The book industry's got a lot to learn from Elden Ring, says one of the world's top fantasy authors (no, not George R.R. Martin)

A vast landscape in Elden Ring, the glowing Erdtree standing in the middle.
(Image credit: FromSoft)

Brandon Sanderson is one of the world's most popular and successful fantasy authors, and he's something of a mould-breaker too. Sanderson isn't just prolific but, having faced multiple rejections early in his career, a writer who's pursued any and every avenue he can to sell his books: And for him, success has begat success to an enormous scale. Last year Sanderson (most of whose books are available from major publishers) launched a Kickstarter to self-publish "four secret novels" and 185,341 backers pledged just under $42 million to buy them.

Esquire's run an excellent profile of Sanderson during which he talks about some of his beefs with the book publishing industry, how he's dealt with them, and amazingly enough the inspiration he takes from something like Elden Ring. Sanderson goes through his frustrations with, essentially, that old-school book publishing model where you do a swish hardback which sells at a premium for a year alongside the ebook then (if it does well enough) a cheaper paperback and… well, that's pretty much it.

Sanderson's daily schedule includes two "discretionary hours" at the end of every day where he can do what he wants, and turns out what he wanted to do for a lot of 2022 was play Elden Ring with what he calls a "glass cannon build," and the following two paragraphs are from Esquire:

"And no pants," his wife adds. Sanderson nods: "I started as the wretch with no clothes on, and I got all the way through the first boss before I found pants." It took him 14 hours to beat Malenia. "She’s the toughest boss I’ve ever fought."

In some ways, Sanderson thinks the videogame industry is light-years ahead of book publishing. "They let you self-select your price point by getting these really cool items," he says. Elden Ring, for instance, retailed for around $60, but consumers could spend a little more for a deluxe edition with a digital artbook and a digital soundtrack, or four times as much for a collector’s edition with a nine-inch statue of Malenia.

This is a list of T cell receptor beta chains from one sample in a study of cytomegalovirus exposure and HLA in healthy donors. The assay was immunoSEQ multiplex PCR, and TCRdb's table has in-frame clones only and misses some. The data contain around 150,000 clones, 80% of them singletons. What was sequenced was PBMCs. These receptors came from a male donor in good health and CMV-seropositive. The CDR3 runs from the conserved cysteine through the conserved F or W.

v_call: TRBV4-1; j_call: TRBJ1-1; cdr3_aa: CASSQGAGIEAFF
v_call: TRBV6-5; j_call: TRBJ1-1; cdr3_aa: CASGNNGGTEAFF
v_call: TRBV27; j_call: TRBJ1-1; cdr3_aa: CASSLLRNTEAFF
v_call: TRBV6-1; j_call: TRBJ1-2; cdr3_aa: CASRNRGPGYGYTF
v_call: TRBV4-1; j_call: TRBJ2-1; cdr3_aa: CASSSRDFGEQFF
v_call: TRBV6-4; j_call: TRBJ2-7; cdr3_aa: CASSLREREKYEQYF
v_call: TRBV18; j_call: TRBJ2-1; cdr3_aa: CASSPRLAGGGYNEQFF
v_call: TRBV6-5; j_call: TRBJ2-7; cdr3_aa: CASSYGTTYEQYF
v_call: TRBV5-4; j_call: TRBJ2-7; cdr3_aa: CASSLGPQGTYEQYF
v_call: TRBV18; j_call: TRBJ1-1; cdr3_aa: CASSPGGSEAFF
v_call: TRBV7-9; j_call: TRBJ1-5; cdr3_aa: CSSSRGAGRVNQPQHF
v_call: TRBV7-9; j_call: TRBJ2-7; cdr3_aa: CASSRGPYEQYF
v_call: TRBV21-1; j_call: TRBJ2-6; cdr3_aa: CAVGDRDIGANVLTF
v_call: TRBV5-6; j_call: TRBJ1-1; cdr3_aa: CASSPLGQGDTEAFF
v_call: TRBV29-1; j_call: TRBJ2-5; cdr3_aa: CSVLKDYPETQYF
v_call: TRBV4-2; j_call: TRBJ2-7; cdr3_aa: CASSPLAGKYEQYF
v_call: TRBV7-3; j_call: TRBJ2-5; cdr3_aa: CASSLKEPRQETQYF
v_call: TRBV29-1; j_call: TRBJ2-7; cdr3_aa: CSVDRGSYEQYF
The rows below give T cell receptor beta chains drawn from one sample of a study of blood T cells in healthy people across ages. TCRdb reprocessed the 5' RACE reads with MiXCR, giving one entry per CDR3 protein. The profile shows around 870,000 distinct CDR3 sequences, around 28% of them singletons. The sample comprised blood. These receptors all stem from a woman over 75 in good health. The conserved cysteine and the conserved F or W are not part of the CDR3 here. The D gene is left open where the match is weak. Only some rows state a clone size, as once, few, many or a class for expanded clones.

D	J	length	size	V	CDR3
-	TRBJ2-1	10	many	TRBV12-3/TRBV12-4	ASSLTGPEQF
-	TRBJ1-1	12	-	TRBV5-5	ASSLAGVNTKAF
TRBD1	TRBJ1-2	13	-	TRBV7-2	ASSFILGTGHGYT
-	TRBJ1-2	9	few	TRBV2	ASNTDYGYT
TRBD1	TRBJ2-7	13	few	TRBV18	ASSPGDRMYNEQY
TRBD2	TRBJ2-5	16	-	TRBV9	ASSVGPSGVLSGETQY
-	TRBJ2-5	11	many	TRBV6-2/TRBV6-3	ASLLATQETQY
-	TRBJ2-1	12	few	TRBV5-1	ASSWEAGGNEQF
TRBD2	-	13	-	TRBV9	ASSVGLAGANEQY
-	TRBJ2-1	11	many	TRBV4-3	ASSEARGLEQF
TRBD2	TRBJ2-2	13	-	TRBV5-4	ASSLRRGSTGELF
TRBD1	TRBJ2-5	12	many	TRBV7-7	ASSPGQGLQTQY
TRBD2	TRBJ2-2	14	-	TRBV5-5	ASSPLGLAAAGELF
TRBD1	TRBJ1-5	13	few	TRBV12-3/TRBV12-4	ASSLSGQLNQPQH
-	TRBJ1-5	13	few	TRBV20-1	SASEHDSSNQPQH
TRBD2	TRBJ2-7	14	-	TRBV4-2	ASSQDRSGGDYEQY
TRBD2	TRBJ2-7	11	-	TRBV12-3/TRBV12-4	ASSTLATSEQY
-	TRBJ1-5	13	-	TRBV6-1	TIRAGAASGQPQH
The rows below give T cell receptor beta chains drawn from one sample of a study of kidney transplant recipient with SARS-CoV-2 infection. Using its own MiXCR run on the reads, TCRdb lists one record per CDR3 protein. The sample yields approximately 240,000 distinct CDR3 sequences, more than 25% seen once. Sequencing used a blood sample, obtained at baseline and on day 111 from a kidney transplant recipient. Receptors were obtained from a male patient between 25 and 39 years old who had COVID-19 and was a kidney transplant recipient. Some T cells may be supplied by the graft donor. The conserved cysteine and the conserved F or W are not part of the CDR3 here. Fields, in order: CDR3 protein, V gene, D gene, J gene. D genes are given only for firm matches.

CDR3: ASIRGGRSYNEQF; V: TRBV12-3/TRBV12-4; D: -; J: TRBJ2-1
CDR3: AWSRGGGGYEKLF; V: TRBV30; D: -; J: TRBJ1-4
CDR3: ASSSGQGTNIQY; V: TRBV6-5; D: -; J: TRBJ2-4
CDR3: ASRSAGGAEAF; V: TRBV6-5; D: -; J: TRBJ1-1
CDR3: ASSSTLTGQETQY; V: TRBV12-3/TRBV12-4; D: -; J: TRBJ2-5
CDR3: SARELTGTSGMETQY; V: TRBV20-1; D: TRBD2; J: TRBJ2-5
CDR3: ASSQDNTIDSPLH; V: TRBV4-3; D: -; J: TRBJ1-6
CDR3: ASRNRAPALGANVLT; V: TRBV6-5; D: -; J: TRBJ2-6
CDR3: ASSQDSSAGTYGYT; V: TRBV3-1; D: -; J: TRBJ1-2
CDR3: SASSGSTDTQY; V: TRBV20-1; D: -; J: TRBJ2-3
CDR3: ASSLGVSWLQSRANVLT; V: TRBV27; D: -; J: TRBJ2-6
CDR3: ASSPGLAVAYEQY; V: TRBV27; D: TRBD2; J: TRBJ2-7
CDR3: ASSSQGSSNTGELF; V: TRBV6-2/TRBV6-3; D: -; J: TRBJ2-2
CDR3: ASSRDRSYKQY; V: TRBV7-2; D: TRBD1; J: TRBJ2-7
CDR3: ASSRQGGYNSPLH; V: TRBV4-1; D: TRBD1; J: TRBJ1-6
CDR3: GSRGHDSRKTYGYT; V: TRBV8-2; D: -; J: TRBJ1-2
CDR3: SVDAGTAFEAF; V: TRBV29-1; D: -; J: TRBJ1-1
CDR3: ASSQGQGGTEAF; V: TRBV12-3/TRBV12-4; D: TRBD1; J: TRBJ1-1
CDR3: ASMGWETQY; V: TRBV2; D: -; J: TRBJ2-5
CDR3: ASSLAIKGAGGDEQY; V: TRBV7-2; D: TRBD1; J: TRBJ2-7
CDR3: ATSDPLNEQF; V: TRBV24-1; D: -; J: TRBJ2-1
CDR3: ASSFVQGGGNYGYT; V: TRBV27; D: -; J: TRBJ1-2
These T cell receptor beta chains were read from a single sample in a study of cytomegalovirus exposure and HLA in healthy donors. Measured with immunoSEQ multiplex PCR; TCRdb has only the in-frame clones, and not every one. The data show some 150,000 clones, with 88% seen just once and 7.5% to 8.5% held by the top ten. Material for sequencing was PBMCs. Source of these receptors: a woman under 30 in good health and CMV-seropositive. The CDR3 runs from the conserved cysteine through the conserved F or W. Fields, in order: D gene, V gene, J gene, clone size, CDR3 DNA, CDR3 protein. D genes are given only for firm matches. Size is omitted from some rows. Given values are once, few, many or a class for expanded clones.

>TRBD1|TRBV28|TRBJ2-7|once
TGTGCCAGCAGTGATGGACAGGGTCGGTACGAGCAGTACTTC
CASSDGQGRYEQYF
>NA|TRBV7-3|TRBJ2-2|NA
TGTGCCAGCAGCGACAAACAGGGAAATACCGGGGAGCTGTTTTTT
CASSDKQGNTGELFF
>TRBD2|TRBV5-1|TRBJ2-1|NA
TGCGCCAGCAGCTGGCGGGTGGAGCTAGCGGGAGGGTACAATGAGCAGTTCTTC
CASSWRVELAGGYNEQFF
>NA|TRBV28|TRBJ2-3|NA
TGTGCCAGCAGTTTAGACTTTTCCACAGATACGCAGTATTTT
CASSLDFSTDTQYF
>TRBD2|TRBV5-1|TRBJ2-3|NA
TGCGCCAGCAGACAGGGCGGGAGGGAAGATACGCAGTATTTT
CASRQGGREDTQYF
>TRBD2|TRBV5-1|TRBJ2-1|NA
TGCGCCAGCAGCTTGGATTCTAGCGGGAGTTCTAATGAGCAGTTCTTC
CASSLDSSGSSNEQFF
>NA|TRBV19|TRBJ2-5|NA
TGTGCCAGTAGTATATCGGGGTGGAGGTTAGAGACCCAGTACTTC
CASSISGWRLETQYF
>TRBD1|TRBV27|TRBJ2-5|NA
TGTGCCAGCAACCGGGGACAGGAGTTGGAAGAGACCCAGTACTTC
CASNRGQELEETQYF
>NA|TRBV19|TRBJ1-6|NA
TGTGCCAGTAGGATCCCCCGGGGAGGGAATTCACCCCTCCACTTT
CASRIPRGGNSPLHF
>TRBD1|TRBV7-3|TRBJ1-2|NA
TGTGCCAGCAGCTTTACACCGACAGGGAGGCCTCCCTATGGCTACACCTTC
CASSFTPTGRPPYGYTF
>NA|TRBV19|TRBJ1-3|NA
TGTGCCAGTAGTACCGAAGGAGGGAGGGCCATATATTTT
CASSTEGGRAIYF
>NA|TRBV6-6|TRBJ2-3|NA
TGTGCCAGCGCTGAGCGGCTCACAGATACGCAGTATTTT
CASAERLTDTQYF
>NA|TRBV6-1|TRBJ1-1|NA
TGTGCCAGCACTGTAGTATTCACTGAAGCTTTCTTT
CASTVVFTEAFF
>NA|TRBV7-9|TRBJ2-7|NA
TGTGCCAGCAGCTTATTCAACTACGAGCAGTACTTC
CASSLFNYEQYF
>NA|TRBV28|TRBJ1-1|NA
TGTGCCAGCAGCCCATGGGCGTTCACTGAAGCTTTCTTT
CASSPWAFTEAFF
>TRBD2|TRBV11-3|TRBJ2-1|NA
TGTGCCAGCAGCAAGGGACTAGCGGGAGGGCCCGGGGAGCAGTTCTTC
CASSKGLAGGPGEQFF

It's an interesting and different perspective on the value consumers get from these digital editions. I usually don't mind them except in those cases where the publisher over-sells it so much you feel like a lesser being for buying the standard edition of a game. But it's inarguable that, when it comes to our favourite creators, we probably are willing to fork over a bit more for something with higher production values: Sanderson's point being that, in the book industry, you often don't get the choice.

It's weird to see videogames bleed into the literary world in quite so obvious a manner, even if George R.R. Martin's involvement probably made Elden Ring much more visible to his fellow fantasy authors than previous soulslikes. There is a point there though, much as many folk won't want to hear it, about the value the games industry offers per dollar, and why so many of us invest our time and money there.

"One thing I think publishing is poorly equipped to deal with right now is letting people pick their price point," said Sanderson. "They won’t say it, but publishers get really excited by the idea that we can get super-fans to buy three copies of the same book. But wouldn’t super-fans be happier if they could buy one really nice edition in all formats? Give them a bundle with the print book and the e-book. Reader-centric ideals will lead to long-term success for the publishing industry."

Rich Stanton

Rich is a games journalist with 15 years' experience, beginning his career on Edge magazine before working for a wide range of outlets, including Ars Technica, Eurogamer, GamesRadar+, Gamespot, the Guardian, IGN, the New Statesman, Polygon, and Vice. He was the editor of Kotaku UK, the UK arm of Kotaku, for three years before joining PC Gamer. He is the author of a Brief History of Video Games, a full history of the medium, which the Midwest Book Review described as "[a] must-read for serious minded game historians and curious video game connoisseurs alike."